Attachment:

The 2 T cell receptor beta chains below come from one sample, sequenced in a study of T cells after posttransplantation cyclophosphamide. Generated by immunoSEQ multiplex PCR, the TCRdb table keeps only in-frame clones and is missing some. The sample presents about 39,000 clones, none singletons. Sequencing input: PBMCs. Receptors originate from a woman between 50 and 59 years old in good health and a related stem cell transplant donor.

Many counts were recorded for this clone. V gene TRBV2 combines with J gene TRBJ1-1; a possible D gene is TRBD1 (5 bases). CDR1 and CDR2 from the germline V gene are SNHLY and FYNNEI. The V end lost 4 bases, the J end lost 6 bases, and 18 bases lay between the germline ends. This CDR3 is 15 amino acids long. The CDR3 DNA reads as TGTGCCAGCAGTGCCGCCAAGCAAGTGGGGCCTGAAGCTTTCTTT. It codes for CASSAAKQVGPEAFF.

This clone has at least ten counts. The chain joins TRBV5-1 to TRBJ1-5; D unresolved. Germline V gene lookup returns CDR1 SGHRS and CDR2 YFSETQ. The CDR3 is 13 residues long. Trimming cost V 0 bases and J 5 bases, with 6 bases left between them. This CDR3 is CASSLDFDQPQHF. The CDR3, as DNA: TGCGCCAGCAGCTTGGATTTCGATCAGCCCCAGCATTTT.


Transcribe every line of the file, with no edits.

The 2 T cell receptor beta chains below come from one sample, sequenced in a study of T cells after posttransplantation cyclophosphamide. Generated by immunoSEQ multiplex PCR, the TCRdb table keeps only in-frame clones and is missing some. The sample presents about 39,000 clones, none singletons. Sequencing input: PBMCs. Receptors originate from a woman between 50 and 59 years old in good health and a related stem cell transplant donor.

Many counts were recorded for this clone. V gene TRBV2 combines with J gene TRBJ1-1; a possible D gene is TRBD1 (5 bases). CDR1 and CDR2 from the germline V gene are SNHLY and FYNNEI. The V end lost 4 bases, the J end lost 6 bases, and 18 bases lay between the germline ends. This CDR3 is 15 amino acids long. The CDR3 DNA reads as TGTGCCAGCAGTGCCGCCAAGCAAGTGGGGCCTGAAGCTTTCTTT. It codes for CASSAAKQVGPEAFF.

This clone has at least ten counts. The chain joins TRBV5-1 to TRBJ1-5; D unresolved. Germline V gene lookup returns CDR1 SGHRS and CDR2 YFSETQ. The CDR3 is 13 residues long. Trimming cost V 0 bases and J 5 bases, with 6 bases left between them. This CDR3 is CASSLDFDQPQHF. The CDR3, as DNA: TGCGCCAGCAGCTTGGATTTCGATCAGCCCCAGCATTTT.